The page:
can be done about my floaters and flashes? What is the treatment?
" Your flashes are likely to go away on their own within a few days to weeks.
Avoid jerky movements, bus rides or even bumpy car rides.
Most people learn to ignore them.
There is no medicine, eye drop, vitamin, herb, or diet that is beneficial to patients with flashes or floaters.
Floaters, like flashes, may get better on their own even if a retinal tear or detachment is present. But, you should be examinedby an ophthalmologist even if the floaters seem to be going away.
If the doctor finds tears, laser or occasionally freezing (cryo) treatment is needed.
There is a way of trying to cope with floaters that some people find useful.
If you move your eyes around (dart them from left to right very quickly without moving your head) you can create currents in the jelly within your eyes this can sometimes move the floater out of your direct field of vision.
Call us on 022-66921000 for Eye flashes and floaters treatment in Mumbai.
Is Laser surgery required for floaters?
No. There is no published data to support this treatment, in fact people complain that their symptoms worsened.
If you have a retinal tear or detachment, the retinal specialist will talk to you about the treatment.
Are floaters and flashes serious?
Not commonly. Many people have floaters. This happens in over 70% of the population as part of the normal aging process. Floaters that you have had for years, and that show little change, are usually not serious. It is the sudden onset of one or more new floaters that may be serious. The onset of flashes may also be serious.
Anyone with flashes or the sudden onset of a new floater (or floaters) needs a dilated fundus examination (looking at the vitreous and retina with specialized equipment after putting drops to enlarge the pupils).
Can flashes and floaters cause total blindness?
No. Floaters cause only a slight blockage of the vision at worst and are usually not detectable by visual testing unless they are very severe.
Importantly, floaters can be related to retinal detachment or a variety of vascular conditions such as diabetic retinopathy, while flashes can be related to retinal tears (breaks) or detachment. These can result in blindness if not treated.
If one eye develops flashes or floaters will the other develop them as well?
It is very common for the same condition to occur in the second eye. For this reason, and because flashes and floaters are sometimes caused by retinal breaks, both eyes should have a dilated fundus exam as soon as possible when flashes or floaters develop in either eye.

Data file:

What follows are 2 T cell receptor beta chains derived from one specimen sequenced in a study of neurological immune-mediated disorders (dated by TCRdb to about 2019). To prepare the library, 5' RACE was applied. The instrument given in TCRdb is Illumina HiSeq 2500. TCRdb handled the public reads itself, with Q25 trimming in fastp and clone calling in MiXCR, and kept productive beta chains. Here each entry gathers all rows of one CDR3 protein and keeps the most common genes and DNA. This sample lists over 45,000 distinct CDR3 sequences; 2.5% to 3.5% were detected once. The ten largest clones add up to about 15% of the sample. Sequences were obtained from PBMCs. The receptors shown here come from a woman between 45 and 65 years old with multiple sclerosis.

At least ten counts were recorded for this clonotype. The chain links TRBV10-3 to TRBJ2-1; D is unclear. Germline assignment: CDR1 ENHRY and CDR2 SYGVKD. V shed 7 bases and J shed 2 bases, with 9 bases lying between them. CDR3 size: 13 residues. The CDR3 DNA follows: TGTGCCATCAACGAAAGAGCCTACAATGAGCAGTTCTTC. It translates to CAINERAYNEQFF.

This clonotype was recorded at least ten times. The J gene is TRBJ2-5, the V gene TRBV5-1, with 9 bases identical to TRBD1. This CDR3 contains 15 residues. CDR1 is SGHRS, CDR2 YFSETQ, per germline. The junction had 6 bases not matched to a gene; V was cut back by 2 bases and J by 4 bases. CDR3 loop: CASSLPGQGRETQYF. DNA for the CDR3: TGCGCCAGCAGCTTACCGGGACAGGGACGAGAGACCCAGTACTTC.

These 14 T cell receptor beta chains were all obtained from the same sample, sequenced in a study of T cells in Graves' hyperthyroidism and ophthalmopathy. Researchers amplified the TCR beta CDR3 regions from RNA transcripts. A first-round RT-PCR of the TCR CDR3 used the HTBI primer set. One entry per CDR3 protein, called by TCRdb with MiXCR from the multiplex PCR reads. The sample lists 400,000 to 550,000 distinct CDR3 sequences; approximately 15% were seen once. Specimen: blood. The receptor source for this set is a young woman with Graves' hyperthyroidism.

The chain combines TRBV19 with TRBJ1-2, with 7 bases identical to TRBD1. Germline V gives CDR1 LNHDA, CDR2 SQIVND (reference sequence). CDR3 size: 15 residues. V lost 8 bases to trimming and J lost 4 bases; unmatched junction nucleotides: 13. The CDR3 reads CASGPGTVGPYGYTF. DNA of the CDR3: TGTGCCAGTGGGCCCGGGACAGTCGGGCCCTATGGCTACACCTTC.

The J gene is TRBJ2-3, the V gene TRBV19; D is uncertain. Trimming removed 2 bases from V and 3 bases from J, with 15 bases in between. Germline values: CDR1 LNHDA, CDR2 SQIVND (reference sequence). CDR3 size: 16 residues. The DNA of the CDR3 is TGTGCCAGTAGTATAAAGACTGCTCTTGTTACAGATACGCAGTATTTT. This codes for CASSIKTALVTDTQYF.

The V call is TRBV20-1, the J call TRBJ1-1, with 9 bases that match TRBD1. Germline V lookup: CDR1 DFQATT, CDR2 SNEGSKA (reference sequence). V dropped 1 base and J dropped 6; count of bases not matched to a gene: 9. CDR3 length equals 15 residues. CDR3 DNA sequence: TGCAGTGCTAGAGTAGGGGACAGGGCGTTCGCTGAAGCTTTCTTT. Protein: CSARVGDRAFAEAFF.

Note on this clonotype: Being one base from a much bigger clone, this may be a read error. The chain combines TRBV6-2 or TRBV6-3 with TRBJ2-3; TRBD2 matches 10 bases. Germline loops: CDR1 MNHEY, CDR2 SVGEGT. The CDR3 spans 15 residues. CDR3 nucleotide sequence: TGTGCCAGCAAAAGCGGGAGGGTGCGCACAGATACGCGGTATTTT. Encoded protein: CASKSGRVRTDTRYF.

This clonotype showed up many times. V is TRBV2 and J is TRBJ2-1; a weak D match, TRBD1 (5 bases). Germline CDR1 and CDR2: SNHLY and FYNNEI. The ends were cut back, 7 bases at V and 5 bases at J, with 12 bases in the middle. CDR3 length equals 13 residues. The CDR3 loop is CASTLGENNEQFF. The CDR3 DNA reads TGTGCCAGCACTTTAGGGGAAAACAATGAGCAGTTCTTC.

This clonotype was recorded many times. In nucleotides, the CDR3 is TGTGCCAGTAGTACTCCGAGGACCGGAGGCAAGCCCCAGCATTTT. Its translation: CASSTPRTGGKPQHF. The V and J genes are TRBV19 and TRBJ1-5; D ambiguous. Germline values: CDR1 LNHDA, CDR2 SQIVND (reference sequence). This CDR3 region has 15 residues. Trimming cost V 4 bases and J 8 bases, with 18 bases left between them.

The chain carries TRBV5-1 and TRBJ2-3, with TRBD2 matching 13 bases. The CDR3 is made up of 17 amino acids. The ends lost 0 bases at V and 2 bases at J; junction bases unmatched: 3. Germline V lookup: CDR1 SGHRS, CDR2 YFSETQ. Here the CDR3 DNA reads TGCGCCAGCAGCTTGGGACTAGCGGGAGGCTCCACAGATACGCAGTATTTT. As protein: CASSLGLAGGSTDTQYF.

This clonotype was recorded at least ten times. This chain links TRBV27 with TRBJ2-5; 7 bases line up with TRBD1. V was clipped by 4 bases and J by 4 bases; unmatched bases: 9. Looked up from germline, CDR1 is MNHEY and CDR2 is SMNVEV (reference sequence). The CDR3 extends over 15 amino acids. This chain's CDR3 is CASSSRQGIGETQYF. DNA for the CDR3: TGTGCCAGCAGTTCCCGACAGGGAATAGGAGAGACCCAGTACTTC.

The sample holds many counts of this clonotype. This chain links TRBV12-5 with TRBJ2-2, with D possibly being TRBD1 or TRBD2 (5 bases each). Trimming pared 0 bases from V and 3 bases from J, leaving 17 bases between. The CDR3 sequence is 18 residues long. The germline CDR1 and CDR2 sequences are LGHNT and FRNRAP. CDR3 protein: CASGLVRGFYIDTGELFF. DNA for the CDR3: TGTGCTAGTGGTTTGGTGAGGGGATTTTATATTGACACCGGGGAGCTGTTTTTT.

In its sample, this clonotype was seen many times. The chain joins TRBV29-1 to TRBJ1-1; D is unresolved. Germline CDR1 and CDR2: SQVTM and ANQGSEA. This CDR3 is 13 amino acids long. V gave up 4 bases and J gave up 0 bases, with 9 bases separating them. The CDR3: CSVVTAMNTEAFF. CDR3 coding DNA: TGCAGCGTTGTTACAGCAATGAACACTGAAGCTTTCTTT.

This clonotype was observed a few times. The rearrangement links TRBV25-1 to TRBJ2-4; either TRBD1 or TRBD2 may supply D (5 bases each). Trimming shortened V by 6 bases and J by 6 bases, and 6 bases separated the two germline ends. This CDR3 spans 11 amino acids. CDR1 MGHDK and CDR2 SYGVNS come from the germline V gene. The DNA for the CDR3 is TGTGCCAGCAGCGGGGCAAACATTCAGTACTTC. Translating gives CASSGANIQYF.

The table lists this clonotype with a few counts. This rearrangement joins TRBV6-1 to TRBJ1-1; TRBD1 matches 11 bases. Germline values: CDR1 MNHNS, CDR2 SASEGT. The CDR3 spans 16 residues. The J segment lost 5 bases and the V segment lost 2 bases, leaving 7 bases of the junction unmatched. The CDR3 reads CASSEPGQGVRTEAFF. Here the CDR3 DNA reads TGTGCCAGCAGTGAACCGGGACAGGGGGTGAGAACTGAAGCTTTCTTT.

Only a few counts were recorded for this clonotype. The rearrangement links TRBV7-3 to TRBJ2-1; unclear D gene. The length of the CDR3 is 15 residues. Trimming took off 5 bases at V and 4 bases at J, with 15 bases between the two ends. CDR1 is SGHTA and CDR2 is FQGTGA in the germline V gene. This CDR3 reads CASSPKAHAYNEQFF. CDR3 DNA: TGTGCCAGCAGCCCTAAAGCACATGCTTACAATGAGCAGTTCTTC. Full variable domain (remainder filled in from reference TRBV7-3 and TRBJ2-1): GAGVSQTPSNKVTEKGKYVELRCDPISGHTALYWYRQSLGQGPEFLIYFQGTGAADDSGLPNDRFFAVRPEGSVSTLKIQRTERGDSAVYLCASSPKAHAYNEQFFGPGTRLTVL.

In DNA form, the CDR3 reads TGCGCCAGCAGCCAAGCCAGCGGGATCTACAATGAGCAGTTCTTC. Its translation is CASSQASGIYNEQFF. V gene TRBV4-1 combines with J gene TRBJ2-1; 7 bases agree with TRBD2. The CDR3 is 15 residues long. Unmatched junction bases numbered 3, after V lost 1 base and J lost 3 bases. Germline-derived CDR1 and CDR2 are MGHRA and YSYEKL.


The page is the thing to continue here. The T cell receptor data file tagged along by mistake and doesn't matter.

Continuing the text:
What are floaters?
Floaters appear as gray or black specks, lines, or "cobwebs", worms, rings or dots in front of the eyes. As the eyes move, the floaters move too. They do not follow your eye movements precisely, as they usually drift when the eyes start or stop moving.
Floaters are caused by clumping of pre-existing vitreous fibers in the eye or bits of material suspended in the vitreous jelly that fills the back of the eye.
The floaters cast shadows on the light sensitive retina. It is actually the shadow of the floater that you see. Floaters may have a variety of causes, some serious, and some not serious at all. Some floaters are red blood cells or blood clots on the surface of the retina or floating in the vitreous. Such blood cells may occur with some retinal tears but do not necessarily indicate a tear. Occasionally, the vitreous can pull on a blood vessel on the surface of the retina and cause bleeding without causing a tear of the retina. Vascular disorders such as diabetic retinopathy and vein occlusion frequently result in bleeding inside the eye.
Rarely, floaters may be inflammatory in origin. Diseases such as pars planitis and uveitis can cause the formation of clumps of white blood cells (cells that the body produces when there is inflammation).
What are flashes?
Flashes are sensations of light, when no light is really there. They may appear as many tiny bright lights (like "sparklers") or like flashes of lightning.
Flashes occur when the vitreous jelly pulls on or tears the retina. These flashes usually last for only a second or so, but typically occur repeatedly. They may be more obvious with eye movement or in a dark room.
Some people with migraine headaches may experience a different type of flash. These are usually shimmering, jagged lights that are present constantly for a period of ten-fifteen minutes or so. They typically appear in the center of your field of vision, and progress slowly towards the edges of the visual field. A headache that is commonly throbbing, and on one side of the head, may follow the disappearance of the flashes.
Low blood pressure can cause people to see stars or specks of light, particularly if they change position quickly. An example would be standing quickly from a sitting position or rising quickly after stooping or bending over. Pregnancy related high blood pressure (pre-eclampsia) could also cause light flashes.